Boris Johnson lays out 4-step cautious roadmap for easing England lockdown
UK Prime Minister Boris Johnson on Monday tabled a four-step cautious roadmap in Parliament for the country to be eased out of its strict stay-at-home lockdown, with a tentative June 21 timeline for most limits on social contact to be lifted if the coronavirus infection rates remain under check.
In the first phase, schools will be reopened from March 8 and, under a minimum five-week gap between each phase of relaxation, outdoor gatherings will be allowed from April 12 before more indoor settings such as pubs, cinemas and gyms being allowed to reopen by May 17.
Finally, June 21 is expected to mark an end to all lockdown measures but Johnson was keen to reiterate that this roadmap would be data rather than dates driven because the deadly threat from the virus currently "remains substantial".
"(The roadmap) will guide us cautiously but irreversibly towards reclaiming our freedoms," Johnson told members of Parliament in the House of Commons.
"We are able to take these steps because of the resolve of the British people and the extraordinary success of our NHS (National Health Service) in vaccinating more than 17.5 million people across the UK," he said.
Johnson stressed that it was impossible to achieve a "zero-Covid" status because there will always be some vulnerable people who are not protected by the vaccines", even as he acknowledged that the lockdown restrictions cannot remain in place indefinitely because of the impact on the economy and the physical and mental well-being of people.
The unlocking strategy was finalised at a virtual Cabinet meeting earlier on Monday and MPs will now get a vote, following which the final roadmap will kick into action in the coming weeks.
Our decisions will be made on the latest data at every step, and we will be cautious about this approach so that we do not undo the progress we have achieved so far and the sacrifices each and every one of you has made to keep yourself and others safe. We have therefore set four key tests which must be met before we can move through each step of the plan, said Johnson.
The key tests cover four aspects: the vaccine deployment programme continues successfully; evidence shows vaccines are sufficiently effective in reducing hospitalisations and deaths in those vaccinated; infection rates do not risk a surge in hospitalisations, which would put unsustainable pressure on the NHS; and the assessment of the risks is not fundamentally changed by new "variants of concern.
After schools reopen on March 8, some outdoor restrictions will be lifted by March 29. Non-essential retail, hairdressers, nail salons, gyms and outdoor areas in hospitality venues are likely to reopen along with libraries, museums, zoos and theme parks from April 12.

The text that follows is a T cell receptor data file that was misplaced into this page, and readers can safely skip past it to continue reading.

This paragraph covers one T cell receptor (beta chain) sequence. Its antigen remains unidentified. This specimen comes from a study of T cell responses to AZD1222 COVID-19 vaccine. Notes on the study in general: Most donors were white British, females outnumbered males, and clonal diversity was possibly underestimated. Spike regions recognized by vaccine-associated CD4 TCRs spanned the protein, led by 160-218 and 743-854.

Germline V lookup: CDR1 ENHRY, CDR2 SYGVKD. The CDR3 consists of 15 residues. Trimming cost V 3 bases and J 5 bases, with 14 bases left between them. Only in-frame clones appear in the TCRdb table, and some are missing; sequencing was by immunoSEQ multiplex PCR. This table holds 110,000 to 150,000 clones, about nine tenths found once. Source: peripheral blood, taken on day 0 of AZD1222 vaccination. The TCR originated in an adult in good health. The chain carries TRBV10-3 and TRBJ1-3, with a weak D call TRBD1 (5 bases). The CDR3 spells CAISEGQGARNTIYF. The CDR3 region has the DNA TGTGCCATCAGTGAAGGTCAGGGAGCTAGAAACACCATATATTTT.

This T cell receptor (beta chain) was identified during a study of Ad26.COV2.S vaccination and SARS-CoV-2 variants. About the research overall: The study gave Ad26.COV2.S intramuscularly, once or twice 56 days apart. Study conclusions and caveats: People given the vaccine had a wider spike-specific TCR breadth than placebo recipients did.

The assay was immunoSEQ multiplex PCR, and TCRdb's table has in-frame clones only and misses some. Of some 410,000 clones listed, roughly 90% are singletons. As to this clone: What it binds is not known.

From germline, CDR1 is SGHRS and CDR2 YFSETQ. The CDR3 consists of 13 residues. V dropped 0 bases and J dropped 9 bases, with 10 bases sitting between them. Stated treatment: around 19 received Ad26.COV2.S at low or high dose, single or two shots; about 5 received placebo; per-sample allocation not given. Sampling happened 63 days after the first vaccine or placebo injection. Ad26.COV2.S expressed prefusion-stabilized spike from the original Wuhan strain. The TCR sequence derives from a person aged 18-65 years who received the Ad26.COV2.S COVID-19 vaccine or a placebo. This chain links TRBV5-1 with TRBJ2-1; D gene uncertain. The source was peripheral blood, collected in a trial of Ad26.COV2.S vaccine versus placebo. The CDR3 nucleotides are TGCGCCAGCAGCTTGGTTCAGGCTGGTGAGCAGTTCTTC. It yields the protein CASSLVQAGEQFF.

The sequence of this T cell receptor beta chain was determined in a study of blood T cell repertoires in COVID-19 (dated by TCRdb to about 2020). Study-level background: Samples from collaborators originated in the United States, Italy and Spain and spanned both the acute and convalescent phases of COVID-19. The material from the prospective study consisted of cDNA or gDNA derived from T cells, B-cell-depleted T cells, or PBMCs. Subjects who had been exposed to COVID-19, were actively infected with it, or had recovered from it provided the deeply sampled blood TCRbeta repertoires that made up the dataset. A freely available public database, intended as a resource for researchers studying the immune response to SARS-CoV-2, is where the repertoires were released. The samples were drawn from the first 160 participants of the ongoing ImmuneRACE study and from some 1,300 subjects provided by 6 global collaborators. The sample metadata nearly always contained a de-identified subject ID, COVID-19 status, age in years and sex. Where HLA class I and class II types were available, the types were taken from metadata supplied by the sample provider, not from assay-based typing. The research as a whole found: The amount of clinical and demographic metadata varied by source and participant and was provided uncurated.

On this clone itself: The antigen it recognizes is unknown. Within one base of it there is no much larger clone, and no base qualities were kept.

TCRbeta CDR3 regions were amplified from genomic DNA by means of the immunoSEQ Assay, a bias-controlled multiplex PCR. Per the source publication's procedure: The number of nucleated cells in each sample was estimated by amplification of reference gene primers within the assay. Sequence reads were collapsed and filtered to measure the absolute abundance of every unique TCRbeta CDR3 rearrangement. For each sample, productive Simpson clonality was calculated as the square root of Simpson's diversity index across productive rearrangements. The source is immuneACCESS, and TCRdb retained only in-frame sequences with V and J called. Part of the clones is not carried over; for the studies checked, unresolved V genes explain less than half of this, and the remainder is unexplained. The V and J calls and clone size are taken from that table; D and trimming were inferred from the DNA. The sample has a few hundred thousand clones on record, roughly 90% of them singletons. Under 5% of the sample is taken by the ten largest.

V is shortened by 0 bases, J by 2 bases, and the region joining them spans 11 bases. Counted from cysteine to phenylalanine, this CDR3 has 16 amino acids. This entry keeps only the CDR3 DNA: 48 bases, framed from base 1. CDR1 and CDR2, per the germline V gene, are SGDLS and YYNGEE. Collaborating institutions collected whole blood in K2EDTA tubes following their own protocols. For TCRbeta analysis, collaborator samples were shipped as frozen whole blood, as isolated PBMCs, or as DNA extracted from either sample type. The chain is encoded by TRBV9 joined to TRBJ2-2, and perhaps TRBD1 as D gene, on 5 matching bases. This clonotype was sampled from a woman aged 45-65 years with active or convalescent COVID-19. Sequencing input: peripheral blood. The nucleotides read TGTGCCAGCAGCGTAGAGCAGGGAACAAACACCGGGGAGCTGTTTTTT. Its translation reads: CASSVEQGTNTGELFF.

From May 17, the hope is that pubs, restaurants, cinemas, hotels and children's play areas will welcome back people and fans will be allowed back into sporting events.
Most rules on social contact outdoors will be lifted, while mixing of different households will be allowed indoors and up to 30 people will be allowed at weddings, funerals, wakes, receptions and christenings.
And by June 21, the government expects all legal limits on social contact can be removed, with the remaining sectors of the economy reopened.
Before proceeding to each next step, the government said it will examine the data to assess the impact of previous easements. Due to the current relatively uniform spread of the virus across the country, restrictions will be eased step-by-step across the whole of England at the same time.
Downing Street said that the four tests are currently being met so the first step will proceed from March 8, at which point the top four priority cohorts for vaccinations as determined by the independent Joint Committee on Vaccination and Immunisation (JCVI) will have received a degree of immunity, three weeks after being offered their first dose.
The roadmap is described as a means to balance social and economic impacts, whilst preserving health and safety. Outdoor settings are known to be lower risk than indoor in keeping infection rates low, so outdoor activities will be opened earlier than indoor ones.
The devolved administrations of Scotland, Wales and Northern Ireland have been setting out their own roadmaps for easing lockdown, but are in most part following a similar phased approach.
As part of the new roadmap, the Public Health England (PHE) will publish new data on the impact of vaccines on transmission rates. Early data suggests a reduction in transmission of the virus in people who have had a vaccine.
So far, more than 17.5 million people in the UK have received a vaccine dose and over the weekend the government set a new July 31 target to ensure all adults have received their jabs to protect against the deadly virus.